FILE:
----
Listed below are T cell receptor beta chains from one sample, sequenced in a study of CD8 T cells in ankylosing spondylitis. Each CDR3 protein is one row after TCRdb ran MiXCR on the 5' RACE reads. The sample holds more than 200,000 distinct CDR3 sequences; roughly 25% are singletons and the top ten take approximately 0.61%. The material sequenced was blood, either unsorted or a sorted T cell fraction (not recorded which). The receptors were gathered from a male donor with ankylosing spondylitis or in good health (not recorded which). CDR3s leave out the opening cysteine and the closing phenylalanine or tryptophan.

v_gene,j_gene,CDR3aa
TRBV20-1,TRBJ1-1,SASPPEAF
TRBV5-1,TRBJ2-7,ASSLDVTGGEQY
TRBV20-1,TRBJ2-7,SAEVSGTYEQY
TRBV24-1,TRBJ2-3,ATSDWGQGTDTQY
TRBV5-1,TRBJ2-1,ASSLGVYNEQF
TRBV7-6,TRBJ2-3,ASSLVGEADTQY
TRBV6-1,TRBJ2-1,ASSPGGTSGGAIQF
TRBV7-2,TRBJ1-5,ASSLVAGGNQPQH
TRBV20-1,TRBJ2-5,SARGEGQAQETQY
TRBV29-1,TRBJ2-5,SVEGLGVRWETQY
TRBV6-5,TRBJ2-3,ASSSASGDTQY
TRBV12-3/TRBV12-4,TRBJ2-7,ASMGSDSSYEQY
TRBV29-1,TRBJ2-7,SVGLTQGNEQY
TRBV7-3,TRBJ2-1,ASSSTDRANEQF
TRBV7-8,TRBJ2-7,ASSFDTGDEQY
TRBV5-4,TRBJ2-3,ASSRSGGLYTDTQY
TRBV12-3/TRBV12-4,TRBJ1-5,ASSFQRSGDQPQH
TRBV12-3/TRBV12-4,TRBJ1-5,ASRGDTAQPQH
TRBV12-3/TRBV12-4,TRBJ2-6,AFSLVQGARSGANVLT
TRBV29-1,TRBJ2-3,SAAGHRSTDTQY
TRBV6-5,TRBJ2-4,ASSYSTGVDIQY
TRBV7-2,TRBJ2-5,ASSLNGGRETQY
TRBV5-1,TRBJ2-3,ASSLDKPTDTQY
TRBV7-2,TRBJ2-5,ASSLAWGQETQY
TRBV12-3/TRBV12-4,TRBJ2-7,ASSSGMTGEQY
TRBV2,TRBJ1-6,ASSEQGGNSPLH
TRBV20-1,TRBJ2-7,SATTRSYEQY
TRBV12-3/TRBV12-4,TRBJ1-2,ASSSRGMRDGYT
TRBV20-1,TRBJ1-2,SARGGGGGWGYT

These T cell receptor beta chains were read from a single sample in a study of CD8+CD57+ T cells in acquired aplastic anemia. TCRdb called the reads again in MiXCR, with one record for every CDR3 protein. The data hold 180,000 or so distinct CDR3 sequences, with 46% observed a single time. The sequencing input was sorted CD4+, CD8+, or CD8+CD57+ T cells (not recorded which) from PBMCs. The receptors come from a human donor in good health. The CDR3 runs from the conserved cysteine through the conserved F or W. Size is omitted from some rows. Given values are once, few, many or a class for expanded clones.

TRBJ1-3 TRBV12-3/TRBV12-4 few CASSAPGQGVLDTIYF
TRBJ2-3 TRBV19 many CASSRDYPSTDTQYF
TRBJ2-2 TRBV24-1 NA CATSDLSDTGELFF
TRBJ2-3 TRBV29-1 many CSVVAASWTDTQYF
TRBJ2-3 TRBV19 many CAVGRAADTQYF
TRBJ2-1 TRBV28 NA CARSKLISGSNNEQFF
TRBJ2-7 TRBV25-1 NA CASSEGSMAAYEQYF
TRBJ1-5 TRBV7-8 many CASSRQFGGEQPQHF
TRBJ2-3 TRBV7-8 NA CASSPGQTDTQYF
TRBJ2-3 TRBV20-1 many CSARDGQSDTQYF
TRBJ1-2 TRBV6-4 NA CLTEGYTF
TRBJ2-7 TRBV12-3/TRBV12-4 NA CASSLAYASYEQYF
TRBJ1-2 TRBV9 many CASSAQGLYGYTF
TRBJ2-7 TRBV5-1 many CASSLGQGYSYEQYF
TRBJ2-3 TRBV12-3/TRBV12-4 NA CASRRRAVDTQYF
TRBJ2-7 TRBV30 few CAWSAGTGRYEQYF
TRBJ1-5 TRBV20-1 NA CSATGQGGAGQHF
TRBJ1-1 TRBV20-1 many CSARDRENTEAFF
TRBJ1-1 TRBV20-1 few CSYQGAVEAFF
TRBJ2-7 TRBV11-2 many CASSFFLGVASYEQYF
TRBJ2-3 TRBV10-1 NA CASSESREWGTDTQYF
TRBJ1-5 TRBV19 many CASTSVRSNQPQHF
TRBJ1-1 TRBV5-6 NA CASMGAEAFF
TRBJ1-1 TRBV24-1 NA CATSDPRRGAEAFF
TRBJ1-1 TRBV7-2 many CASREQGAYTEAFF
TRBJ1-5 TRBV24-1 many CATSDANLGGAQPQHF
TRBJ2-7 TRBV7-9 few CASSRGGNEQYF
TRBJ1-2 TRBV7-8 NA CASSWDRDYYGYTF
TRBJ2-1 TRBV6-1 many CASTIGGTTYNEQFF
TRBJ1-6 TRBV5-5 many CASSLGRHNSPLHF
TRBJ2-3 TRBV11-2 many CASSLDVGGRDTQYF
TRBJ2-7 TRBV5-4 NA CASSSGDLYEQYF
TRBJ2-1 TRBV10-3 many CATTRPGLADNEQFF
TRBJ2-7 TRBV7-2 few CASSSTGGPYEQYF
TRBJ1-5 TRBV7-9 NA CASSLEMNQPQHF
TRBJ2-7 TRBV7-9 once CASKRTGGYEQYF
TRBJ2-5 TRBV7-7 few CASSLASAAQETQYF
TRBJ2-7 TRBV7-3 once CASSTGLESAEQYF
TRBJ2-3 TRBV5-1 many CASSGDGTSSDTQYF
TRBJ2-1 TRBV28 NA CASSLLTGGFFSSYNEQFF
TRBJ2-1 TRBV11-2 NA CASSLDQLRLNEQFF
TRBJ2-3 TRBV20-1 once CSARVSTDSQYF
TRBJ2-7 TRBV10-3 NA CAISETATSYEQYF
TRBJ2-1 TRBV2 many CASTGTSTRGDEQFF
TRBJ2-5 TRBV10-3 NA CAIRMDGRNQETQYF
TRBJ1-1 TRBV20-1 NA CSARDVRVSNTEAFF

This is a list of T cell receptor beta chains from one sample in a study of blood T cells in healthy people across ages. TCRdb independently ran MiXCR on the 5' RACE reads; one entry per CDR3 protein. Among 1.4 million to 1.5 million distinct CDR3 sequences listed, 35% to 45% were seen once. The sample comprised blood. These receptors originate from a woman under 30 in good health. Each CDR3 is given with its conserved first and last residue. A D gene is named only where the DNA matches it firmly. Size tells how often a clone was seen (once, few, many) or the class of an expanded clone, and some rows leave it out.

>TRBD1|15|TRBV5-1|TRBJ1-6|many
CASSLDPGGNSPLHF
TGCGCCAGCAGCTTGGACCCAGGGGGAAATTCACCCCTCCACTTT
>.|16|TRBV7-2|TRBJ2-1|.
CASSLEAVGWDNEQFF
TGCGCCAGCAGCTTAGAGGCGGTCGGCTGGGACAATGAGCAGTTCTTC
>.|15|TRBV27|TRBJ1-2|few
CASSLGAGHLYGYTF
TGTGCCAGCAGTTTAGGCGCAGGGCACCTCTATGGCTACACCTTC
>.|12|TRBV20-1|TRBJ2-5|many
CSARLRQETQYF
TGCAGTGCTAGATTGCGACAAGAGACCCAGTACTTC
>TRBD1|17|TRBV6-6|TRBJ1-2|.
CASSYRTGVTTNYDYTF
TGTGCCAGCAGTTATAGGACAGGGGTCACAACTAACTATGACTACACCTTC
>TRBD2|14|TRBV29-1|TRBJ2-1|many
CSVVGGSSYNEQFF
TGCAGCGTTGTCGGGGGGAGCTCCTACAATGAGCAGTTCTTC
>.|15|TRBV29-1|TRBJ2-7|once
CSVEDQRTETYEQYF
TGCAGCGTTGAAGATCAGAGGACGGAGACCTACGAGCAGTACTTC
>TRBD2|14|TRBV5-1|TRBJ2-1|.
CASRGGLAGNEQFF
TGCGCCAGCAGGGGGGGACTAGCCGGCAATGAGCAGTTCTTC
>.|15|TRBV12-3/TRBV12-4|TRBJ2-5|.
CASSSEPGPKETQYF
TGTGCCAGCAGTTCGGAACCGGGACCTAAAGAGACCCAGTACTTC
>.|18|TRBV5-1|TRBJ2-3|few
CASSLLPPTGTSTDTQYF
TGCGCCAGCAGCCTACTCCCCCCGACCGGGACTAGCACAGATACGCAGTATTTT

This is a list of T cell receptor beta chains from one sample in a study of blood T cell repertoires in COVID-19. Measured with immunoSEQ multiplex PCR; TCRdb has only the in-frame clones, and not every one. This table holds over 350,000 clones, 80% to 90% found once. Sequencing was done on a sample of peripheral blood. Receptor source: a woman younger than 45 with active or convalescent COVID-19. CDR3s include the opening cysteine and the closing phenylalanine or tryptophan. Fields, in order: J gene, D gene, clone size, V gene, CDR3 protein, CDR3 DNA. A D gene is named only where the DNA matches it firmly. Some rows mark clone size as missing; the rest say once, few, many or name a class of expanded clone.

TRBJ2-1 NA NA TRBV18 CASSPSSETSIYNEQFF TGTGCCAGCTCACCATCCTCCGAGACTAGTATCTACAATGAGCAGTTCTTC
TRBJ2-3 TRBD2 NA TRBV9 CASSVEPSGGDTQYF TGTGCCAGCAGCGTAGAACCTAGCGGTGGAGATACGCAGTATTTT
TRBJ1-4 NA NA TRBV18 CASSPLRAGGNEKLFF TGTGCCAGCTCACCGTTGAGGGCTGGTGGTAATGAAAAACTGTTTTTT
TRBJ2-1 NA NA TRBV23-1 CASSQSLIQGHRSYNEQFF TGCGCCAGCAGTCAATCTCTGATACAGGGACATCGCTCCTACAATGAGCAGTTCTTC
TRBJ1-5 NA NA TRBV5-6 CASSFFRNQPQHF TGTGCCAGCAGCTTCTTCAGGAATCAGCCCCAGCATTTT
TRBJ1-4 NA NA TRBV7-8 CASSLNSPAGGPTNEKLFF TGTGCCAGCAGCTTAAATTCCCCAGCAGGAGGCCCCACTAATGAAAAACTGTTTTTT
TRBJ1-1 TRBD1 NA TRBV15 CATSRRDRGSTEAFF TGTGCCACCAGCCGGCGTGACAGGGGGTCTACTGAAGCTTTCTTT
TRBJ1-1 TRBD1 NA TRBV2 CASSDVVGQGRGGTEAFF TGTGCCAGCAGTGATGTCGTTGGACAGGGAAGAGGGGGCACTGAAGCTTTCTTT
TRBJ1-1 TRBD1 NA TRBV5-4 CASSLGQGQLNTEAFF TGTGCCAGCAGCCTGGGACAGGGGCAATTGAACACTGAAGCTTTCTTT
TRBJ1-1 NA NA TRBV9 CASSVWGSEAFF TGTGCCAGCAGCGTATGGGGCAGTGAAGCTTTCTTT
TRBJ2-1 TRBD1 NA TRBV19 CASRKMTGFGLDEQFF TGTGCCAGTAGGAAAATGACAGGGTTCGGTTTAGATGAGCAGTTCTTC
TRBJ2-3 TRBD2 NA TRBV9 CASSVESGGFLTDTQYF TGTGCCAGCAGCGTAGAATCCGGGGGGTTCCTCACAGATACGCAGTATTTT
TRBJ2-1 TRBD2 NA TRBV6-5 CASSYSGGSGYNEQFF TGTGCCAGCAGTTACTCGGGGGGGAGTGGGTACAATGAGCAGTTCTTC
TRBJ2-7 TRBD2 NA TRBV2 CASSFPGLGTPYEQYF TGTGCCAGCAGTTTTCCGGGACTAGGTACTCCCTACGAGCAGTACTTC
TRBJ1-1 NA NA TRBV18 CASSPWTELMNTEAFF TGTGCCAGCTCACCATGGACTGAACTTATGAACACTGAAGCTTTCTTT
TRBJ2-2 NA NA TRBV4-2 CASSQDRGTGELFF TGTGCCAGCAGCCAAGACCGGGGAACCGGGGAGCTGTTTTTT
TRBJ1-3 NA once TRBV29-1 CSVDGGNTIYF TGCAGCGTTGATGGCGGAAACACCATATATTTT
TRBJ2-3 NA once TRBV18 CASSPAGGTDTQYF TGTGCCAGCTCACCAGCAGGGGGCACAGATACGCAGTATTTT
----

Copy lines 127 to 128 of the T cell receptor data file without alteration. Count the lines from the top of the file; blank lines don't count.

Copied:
TRBJ1-3 NA once TRBV29-1 CSVDGGNTIYF TGCAGCGTTGATGGCGGAAACACCATATATTTT
TRBJ2-3 NA once TRBV18 CASSPAGGTDTQYF TGTGCCAGCTCACCAGCAGGGGGCACAGATACGCAGTATTTT